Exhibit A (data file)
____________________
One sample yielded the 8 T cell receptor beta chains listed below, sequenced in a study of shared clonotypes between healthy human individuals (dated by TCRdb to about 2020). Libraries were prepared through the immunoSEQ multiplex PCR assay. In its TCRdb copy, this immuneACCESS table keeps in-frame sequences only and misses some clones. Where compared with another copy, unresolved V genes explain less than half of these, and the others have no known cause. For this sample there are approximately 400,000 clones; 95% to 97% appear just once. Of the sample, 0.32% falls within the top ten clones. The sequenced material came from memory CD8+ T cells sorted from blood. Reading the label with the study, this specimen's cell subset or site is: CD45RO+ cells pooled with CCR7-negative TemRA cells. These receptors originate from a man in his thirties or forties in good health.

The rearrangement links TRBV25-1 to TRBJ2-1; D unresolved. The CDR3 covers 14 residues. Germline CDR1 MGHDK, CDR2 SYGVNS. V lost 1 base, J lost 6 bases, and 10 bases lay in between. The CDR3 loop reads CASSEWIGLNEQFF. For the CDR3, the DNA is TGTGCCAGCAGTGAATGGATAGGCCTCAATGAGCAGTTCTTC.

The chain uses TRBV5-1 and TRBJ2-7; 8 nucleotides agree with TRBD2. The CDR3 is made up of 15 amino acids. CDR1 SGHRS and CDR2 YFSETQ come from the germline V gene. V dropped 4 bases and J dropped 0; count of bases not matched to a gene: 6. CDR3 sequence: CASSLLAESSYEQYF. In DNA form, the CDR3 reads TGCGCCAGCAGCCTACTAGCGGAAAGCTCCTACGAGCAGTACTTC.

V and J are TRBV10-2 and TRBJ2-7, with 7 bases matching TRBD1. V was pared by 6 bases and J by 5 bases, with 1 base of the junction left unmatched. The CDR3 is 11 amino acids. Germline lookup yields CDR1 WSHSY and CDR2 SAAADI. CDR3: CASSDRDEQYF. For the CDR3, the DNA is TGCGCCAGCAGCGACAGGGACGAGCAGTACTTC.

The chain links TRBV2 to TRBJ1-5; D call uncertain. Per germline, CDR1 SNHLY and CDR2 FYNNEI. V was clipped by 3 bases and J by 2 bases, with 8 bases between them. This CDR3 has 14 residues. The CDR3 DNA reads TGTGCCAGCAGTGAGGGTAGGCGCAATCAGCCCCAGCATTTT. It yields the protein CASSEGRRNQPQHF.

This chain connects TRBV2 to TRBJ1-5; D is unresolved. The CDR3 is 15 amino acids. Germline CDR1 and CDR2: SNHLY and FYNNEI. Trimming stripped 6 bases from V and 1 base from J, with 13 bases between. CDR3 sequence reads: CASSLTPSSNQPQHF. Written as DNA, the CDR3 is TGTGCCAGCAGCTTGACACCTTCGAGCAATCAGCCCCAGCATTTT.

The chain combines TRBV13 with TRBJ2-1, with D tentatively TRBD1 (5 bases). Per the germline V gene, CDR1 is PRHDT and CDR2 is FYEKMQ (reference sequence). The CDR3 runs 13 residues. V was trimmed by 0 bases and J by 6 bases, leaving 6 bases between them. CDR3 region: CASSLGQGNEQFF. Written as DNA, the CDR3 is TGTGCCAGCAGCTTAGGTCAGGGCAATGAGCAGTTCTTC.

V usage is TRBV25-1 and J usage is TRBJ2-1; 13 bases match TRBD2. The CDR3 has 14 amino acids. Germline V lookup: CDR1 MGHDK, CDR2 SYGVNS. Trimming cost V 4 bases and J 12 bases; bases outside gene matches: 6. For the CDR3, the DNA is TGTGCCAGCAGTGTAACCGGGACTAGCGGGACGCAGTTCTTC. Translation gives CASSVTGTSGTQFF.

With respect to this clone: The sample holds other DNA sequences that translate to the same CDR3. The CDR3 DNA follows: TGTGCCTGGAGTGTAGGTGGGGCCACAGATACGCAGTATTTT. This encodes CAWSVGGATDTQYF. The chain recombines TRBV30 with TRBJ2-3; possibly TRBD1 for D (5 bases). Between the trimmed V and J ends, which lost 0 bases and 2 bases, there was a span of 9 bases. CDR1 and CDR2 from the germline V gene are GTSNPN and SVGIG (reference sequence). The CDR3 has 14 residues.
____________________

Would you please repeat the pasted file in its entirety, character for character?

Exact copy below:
One sample yielded the 8 T cell receptor beta chains listed below, sequenced in a study of shared clonotypes between healthy human individuals (dated by TCRdb to about 2020). Libraries were prepared through the immunoSEQ multiplex PCR assay. In its TCRdb copy, this immuneACCESS table keeps in-frame sequences only and misses some clones. Where compared with another copy, unresolved V genes explain less than half of these, and the others have no known cause. For this sample there are approximately 400,000 clones; 95% to 97% appear just once. Of the sample, 0.32% falls within the top ten clones. The sequenced material came from memory CD8+ T cells sorted from blood. Reading the label with the study, this specimen's cell subset or site is: CD45RO+ cells pooled with CCR7-negative TemRA cells. These receptors originate from a man in his thirties or forties in good health.

The rearrangement links TRBV25-1 to TRBJ2-1; D unresolved. The CDR3 covers 14 residues. Germline CDR1 MGHDK, CDR2 SYGVNS. V lost 1 base, J lost 6 bases, and 10 bases lay in between. The CDR3 loop reads CASSEWIGLNEQFF. For the CDR3, the DNA is TGTGCCAGCAGTGAATGGATAGGCCTCAATGAGCAGTTCTTC.

The chain uses TRBV5-1 and TRBJ2-7; 8 nucleotides agree with TRBD2. The CDR3 is made up of 15 amino acids. CDR1 SGHRS and CDR2 YFSETQ come from the germline V gene. V dropped 4 bases and J dropped 0; count of bases not matched to a gene: 6. CDR3 sequence: CASSLLAESSYEQYF. In DNA form, the CDR3 reads TGCGCCAGCAGCCTACTAGCGGAAAGCTCCTACGAGCAGTACTTC.

V and J are TRBV10-2 and TRBJ2-7, with 7 bases matching TRBD1. V was pared by 6 bases and J by 5 bases, with 1 base of the junction left unmatched. The CDR3 is 11 amino acids. Germline lookup yields CDR1 WSHSY and CDR2 SAAADI. CDR3: CASSDRDEQYF. For the CDR3, the DNA is TGCGCCAGCAGCGACAGGGACGAGCAGTACTTC.

The chain links TRBV2 to TRBJ1-5; D call uncertain. Per germline, CDR1 SNHLY and CDR2 FYNNEI. V was clipped by 3 bases and J by 2 bases, with 8 bases between them. This CDR3 has 14 residues. The CDR3 DNA reads TGTGCCAGCAGTGAGGGTAGGCGCAATCAGCCCCAGCATTTT. It yields the protein CASSEGRRNQPQHF.

This chain connects TRBV2 to TRBJ1-5; D is unresolved. The CDR3 is 15 amino acids. Germline CDR1 and CDR2: SNHLY and FYNNEI. Trimming stripped 6 bases from V and 1 base from J, with 13 bases between. CDR3 sequence reads: CASSLTPSSNQPQHF. Written as DNA, the CDR3 is TGTGCCAGCAGCTTGACACCTTCGAGCAATCAGCCCCAGCATTTT.

The chain combines TRBV13 with TRBJ2-1, with D tentatively TRBD1 (5 bases). Per the germline V gene, CDR1 is PRHDT and CDR2 is FYEKMQ (reference sequence). The CDR3 runs 13 residues. V was trimmed by 0 bases and J by 6 bases, leaving 6 bases between them. CDR3 region: CASSLGQGNEQFF. Written as DNA, the CDR3 is TGTGCCAGCAGCTTAGGTCAGGGCAATGAGCAGTTCTTC.

V usage is TRBV25-1 and J usage is TRBJ2-1; 13 bases match TRBD2. The CDR3 has 14 amino acids. Germline V lookup: CDR1 MGHDK, CDR2 SYGVNS. Trimming cost V 4 bases and J 12 bases; bases outside gene matches: 6. For the CDR3, the DNA is TGTGCCAGCAGTGTAACCGGGACTAGCGGGACGCAGTTCTTC. Translation gives CASSVTGTSGTQFF.

With respect to this clone: The sample holds other DNA sequences that translate to the same CDR3. The CDR3 DNA follows: TGTGCCTGGAGTGTAGGTGGGGCCACAGATACGCAGTATTTT. This encodes CAWSVGGATDTQYF. The chain recombines TRBV30 with TRBJ2-3; possibly TRBD1 for D (5 bases). Between the trimmed V and J ends, which lost 0 bases and 2 bases, there was a span of 9 bases. CDR1 and CDR2 from the germline V gene are GTSNPN and SVGIG (reference sequence). The CDR3 has 14 residues.